Sport and Leisure
Halford was an able, charismatic person as well as a respected and experienced physician. He believed the area was particularly healthy. Being well away from city smoke, high in the hills with clean air, and set in eucalyptus forests, it seemed an ideal place for a health resort. Halford expressed his views freely, they were widely known, and many people agreed with him. Having leased his land and fenced it, Halford had a very attractive weatherboard house built on the ridge. His improvements entitled him to purchase his selection for £20. This sale was completed in August 1876, Halford becoming the first person to own freehold land in the district.
William Brisbane “The pioneer of the district”
In 1876 Snell sold his lease on the top of the ridge to William Brisbane, who subdivided the 320 acres of land into 49 lots. On the highest 40 acres, which he kept for himself, he built a large guesthouse, naming it “Beaconsfield House” to honour the British Prime Minister Benjamin Disraeli, who became Lord Beaconsfield.
Beaconsfield House, known to the locals as the “Big House” was a large weatherboard building with a brick and concrete façade, and a dining room big enough to seat more than 100 people.
Realising the embryo
settlement needed a post office,
He became the first
postmaster, with an annual allowance of £6 for his
The settlement then
20-acre allotments for lease
In 1877, the
Government, probably as a result of urging by the
selectors, subdivided and surveyed local
In April 1877, the first of these allotments were made available to the public under the provisions of Section 49 of the 1869 Land Act.
The public responded very quickly. By October 1877, 150 of these allotments had been taken up, the remaining ones being selected over the following 12 months.
Once selected, most
allotments were fenced, fulfilling a condition of the
lease, but the growth of housing was slow, increasing a
little after the opening of the
An observer estimated in 1885 that there were about 100 good houses in the village.
Today, with the
exception of a few roads which have been subdivided in a
suburban fashion by developers, the majority of houses
in the village are on large blocks, ranging in size from
1 to 40 acres. This scattered housing helps to retain a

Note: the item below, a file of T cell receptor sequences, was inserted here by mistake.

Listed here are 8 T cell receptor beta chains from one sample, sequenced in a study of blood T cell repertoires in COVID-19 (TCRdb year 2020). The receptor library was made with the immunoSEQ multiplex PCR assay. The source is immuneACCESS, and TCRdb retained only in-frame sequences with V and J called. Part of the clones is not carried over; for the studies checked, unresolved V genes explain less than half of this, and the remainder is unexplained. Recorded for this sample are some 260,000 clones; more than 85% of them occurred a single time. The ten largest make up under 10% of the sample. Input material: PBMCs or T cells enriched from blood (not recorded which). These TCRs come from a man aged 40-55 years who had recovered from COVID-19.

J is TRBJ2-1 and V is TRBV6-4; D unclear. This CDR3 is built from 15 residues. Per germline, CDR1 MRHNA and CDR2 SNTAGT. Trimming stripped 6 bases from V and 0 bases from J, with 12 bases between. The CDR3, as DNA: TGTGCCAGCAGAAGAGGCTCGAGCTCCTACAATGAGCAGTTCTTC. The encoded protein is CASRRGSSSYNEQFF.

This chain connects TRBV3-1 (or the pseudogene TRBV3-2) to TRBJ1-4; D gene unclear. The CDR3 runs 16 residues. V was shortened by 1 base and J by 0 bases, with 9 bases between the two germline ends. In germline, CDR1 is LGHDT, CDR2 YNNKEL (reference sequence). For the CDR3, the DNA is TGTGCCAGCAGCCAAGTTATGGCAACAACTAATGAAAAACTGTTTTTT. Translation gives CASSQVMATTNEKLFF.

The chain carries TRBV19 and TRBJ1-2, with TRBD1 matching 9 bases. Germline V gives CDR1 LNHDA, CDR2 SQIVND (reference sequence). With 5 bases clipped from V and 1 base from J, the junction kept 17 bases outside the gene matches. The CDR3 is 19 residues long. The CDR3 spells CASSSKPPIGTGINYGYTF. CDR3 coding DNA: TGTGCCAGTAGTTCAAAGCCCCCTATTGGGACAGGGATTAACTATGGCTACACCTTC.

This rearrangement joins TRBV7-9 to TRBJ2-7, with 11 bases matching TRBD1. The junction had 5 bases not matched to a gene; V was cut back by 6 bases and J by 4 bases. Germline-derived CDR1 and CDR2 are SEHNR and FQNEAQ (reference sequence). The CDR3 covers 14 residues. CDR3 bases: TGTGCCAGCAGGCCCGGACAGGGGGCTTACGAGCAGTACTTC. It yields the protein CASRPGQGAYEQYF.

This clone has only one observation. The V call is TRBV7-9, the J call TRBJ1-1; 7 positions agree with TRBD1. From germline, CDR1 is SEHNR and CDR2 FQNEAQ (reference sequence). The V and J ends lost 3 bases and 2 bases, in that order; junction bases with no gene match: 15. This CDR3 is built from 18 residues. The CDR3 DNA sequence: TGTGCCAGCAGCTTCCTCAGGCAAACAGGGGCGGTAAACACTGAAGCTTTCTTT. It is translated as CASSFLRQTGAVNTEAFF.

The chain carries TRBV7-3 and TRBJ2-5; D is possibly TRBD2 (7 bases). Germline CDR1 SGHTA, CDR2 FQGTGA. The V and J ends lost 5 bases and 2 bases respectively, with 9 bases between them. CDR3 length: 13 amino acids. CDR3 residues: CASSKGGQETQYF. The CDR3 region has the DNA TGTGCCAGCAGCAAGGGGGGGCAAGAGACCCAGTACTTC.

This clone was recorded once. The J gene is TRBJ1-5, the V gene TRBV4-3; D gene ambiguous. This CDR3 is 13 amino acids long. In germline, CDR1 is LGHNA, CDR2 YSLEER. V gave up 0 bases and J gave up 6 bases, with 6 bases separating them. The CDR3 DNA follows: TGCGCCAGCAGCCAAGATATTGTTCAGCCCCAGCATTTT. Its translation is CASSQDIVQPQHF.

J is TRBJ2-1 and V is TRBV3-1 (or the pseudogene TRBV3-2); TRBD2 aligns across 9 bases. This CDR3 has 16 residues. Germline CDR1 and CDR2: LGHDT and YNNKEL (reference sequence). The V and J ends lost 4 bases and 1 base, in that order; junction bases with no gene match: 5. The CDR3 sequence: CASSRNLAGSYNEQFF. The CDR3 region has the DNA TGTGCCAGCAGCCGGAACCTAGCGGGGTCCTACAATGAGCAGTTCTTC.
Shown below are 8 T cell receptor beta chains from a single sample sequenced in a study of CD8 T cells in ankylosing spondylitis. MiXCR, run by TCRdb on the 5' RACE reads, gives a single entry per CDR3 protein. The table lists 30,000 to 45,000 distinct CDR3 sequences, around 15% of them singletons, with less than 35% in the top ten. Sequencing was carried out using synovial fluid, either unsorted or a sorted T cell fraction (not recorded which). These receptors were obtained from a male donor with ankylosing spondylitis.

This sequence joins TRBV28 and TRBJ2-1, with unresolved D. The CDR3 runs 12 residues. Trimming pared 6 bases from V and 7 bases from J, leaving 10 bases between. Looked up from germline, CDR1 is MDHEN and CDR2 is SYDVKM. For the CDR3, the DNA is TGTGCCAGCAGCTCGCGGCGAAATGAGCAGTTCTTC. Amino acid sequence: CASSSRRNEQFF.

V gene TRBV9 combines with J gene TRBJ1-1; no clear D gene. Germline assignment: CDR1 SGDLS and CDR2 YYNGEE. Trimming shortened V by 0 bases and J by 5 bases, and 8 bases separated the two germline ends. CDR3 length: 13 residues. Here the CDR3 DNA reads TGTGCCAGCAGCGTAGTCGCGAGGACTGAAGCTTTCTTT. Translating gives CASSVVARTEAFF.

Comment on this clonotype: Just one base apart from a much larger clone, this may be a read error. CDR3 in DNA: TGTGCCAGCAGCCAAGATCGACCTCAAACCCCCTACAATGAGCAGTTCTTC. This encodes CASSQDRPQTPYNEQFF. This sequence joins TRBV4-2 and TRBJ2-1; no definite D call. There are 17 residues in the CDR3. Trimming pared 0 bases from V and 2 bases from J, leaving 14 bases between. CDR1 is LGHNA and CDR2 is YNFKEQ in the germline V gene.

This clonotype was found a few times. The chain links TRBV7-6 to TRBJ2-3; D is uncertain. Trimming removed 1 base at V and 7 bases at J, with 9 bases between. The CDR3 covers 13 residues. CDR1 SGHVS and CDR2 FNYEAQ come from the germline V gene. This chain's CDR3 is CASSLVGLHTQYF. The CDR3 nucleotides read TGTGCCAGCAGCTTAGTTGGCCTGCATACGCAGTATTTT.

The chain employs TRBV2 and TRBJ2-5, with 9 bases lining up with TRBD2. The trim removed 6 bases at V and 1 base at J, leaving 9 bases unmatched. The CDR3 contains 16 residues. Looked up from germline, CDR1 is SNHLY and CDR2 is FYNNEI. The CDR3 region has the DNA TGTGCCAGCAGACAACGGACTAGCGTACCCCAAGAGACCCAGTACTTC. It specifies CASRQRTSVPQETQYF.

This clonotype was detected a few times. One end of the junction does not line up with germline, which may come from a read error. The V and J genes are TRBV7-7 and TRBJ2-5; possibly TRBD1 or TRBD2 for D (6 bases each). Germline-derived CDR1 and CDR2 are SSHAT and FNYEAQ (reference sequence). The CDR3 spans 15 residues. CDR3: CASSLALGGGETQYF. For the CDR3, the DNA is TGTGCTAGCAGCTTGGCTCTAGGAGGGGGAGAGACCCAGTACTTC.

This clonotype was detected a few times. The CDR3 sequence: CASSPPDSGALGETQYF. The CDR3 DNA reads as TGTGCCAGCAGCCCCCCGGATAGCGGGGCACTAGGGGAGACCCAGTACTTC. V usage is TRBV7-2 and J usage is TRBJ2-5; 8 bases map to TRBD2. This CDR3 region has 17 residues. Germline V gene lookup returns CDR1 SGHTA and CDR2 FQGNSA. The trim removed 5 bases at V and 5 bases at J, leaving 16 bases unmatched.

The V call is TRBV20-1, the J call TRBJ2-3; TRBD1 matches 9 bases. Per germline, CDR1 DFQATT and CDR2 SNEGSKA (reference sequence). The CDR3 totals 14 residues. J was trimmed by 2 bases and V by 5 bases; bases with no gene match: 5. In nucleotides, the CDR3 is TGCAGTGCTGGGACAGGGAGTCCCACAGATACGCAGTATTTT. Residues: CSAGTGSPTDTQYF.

pleasant rural atmosphere, and is a reminder of the
early 20 acre subdivisions.
In October 1878
realised that without representation in Council,
improvements in roads and bridges would be unlikely.
Two councillors for
the new Riding of Beaconsfield were elected in August
At the first Council
The line was built
in sections, the final one being completed, and the line
opened to the public in April 1879. At that time the
nearest station to the village was Berwick. In December
of 1879, The
same year, the community hall in
school and a hall - later a church
When State School No.2560 opened at Beaconsfield North in 1884, there were 22 pupils; now there are more than 350 pupils.
same year, the community hall in
Enterprising Berwick carrier, George Craik, whose wife ran a successful boarding house on the hillside, present day “Guys Hill,” decided to provide this accommodation.
Salisbury House c1900
|In 1888, having bought the remaining acres of Commins ridge land, Craik built an elegant 32-roomed guest house, which he named “Kincraik.” It was an instant success. Set in 30 acres, it could accommodate 60 visitors, and was noted for its croquet lawn, the delightful views to the south, and the fern gully below it. In 1896 when the Misses Heddrick became the proprietors, they changed the name to “Salisbury House.” It continued to function as a guesthouse until 1957. In 1976, it was transformed to become a nursing home, more recently it has had significant additions making it an excellent facility.|
In 1912 there were six guesthouses and the Pine Grove Hotel, catering for weekend and holiday visitors; records show that in 1924 there was weekend accommodation for at least 133 visitors.
The guesthouses were an important source of income for the villagers, and also for the surrounding farms supplying the meat, milk, eggs, etc. needed by the guests.
Weekend guests arrived by train, and travelled up the hill in horse drawn drags or other horse drawn vehicles. Most of these vehicles were driven by members of the Shorthouse family, the largest local carriers.
In 1924 the Shorthouses were persuaded to introduce motor cars for this purpose. The fares were increased, and the romance and excitement of horse transport, so enjoyable for the city visitors was lost.
The number of
visitors declined and following the 1929 depression,
visitors were reduced to a trickle. In 1950 only four
guesthouses remained, Salisbury House, Kyogle,
Guest houses have
now gone but there are several excellent B & Bs in
The Pine Grove Hotel was built in timber by Hubert Lenne, who selected 20 acres in 1876, and probably planted the pines soon afterwards. In 1882, the Council Rate book, describes him as Hubert Lenne publican, suggesting the hotel was already functioning; certainly in 1885 a visiting journalist described it as “a pleasant hotel and a great stopping place.”
The hotel was totally destroyed by a house fire in 1918. Rebuilt in brick by Ferdinando Novello, it was again destroyed in 1983, by the Ash Wednesday wild fires.
Rebuilt by the Houghton family in 1984, it is now as always, a very popular meeting place.
House guesthouse was built by
When renamed the Beaconsfield House Hotel about 1887, it must have had a license, and may have had one earlier. It continued to be the post office. On 30th May 1893 this building was destroyed by fire.
The post office was
moved to James Kerwin’s General Store on the corner of
The post office remained as part of the store until 1914, when James Hopkins built the present Post Office, his daughter becoming the post mistress.
Erected in 1921, this memorial is a reminder of the many men from the district who gave their lives in Wartime.